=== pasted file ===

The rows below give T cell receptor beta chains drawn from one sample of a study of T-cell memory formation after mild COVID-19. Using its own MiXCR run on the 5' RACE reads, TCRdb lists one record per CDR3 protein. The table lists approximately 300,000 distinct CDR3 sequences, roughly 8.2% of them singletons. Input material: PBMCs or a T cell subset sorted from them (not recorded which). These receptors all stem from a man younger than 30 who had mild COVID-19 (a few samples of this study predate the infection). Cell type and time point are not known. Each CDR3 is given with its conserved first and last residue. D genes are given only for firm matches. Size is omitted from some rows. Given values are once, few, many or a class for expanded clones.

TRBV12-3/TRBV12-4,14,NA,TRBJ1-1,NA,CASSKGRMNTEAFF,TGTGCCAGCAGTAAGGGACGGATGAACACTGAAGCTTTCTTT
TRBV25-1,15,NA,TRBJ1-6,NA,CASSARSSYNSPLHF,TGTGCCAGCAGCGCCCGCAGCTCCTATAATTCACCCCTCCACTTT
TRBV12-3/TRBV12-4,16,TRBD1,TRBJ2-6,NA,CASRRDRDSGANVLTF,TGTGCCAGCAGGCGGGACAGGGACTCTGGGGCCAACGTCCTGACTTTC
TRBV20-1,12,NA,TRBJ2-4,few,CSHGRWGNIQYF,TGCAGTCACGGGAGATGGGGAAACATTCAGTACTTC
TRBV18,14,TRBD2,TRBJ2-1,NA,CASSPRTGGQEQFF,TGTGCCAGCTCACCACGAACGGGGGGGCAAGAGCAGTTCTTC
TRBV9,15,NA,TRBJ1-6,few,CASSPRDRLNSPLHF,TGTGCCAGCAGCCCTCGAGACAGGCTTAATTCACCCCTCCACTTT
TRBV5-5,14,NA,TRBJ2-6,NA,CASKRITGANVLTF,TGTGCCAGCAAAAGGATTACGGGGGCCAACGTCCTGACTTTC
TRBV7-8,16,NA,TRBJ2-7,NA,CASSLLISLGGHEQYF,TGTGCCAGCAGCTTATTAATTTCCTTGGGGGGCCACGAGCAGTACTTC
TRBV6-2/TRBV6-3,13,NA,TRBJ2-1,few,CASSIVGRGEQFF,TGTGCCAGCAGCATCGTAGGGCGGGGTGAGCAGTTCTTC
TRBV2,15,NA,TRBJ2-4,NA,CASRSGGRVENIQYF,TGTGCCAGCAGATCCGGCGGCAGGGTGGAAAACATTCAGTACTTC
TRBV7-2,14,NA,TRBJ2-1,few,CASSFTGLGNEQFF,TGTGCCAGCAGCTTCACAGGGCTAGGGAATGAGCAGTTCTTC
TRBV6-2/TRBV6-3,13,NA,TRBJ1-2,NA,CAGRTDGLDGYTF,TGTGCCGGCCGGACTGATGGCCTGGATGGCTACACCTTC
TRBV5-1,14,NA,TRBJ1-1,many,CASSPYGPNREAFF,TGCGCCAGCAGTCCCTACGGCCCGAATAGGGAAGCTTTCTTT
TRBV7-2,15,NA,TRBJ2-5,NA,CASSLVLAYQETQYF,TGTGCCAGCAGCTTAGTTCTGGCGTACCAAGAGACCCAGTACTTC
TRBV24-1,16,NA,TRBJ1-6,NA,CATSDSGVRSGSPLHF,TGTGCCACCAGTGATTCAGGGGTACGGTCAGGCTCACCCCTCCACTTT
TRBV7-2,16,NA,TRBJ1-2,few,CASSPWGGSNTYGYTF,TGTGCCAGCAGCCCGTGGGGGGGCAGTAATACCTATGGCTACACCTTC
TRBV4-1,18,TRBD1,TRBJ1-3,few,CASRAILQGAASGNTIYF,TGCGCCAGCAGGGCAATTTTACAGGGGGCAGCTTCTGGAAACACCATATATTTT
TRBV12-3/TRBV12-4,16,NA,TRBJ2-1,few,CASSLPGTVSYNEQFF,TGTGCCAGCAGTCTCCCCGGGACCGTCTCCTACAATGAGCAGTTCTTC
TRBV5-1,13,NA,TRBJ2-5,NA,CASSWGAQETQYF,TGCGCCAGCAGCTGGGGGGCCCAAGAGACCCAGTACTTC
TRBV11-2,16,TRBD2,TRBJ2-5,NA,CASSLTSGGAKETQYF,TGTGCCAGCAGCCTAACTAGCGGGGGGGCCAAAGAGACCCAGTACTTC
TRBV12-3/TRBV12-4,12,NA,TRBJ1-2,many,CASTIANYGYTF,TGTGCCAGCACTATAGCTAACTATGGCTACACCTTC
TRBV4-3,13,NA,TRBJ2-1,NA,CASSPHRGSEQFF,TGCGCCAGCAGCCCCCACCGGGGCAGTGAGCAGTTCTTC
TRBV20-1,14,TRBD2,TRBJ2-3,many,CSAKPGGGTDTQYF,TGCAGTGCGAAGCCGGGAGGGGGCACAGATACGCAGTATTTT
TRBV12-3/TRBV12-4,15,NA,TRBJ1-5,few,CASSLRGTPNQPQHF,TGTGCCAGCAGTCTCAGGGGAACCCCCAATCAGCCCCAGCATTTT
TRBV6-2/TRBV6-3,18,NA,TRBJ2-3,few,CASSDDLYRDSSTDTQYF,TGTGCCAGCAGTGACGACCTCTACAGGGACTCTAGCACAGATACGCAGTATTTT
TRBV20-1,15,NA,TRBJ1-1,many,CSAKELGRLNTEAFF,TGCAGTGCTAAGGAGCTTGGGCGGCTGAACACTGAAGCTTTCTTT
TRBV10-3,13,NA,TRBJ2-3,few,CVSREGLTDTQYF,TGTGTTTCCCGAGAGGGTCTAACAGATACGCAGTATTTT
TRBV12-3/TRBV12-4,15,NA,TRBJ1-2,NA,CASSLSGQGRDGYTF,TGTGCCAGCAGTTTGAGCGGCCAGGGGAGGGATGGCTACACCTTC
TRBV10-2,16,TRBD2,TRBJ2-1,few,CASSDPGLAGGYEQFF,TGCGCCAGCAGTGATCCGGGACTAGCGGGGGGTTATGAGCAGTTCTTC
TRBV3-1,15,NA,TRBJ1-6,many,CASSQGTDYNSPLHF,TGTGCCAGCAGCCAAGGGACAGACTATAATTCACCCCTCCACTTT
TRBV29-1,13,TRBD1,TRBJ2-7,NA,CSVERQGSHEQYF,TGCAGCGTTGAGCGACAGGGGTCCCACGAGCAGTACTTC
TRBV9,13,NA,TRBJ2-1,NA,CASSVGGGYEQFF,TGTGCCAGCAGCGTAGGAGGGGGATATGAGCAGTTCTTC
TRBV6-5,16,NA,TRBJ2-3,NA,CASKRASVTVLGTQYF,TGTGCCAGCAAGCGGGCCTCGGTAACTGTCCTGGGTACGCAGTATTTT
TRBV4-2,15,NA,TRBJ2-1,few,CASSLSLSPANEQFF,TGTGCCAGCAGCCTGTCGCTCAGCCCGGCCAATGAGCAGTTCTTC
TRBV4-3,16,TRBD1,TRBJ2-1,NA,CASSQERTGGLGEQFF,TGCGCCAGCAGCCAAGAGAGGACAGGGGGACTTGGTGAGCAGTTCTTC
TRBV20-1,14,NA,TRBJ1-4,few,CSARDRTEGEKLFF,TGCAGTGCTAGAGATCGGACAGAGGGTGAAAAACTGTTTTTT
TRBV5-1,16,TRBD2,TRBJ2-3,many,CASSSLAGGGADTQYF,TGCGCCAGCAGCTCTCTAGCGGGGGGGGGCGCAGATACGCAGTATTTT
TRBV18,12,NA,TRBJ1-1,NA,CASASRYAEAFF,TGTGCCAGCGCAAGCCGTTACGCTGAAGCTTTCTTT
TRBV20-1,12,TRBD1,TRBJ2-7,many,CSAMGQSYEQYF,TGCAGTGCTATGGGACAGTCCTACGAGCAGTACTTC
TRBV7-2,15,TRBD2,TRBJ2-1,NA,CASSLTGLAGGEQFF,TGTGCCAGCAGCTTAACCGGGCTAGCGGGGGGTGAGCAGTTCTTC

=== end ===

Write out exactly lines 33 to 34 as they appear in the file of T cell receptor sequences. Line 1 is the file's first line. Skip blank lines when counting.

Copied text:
TRBV9,13,NA,TRBJ2-1,NA,CASSVGGGYEQFF,TGTGCCAGCAGCGTAGGAGGGGGATATGAGCAGTTCTTC
TRBV6-5,16,NA,TRBJ2-3,NA,CASKRASVTVLGTQYF,TGTGCCAGCAAGCGGGCCTCGGTAACTGTCCTGGGTACGCAGTATTTT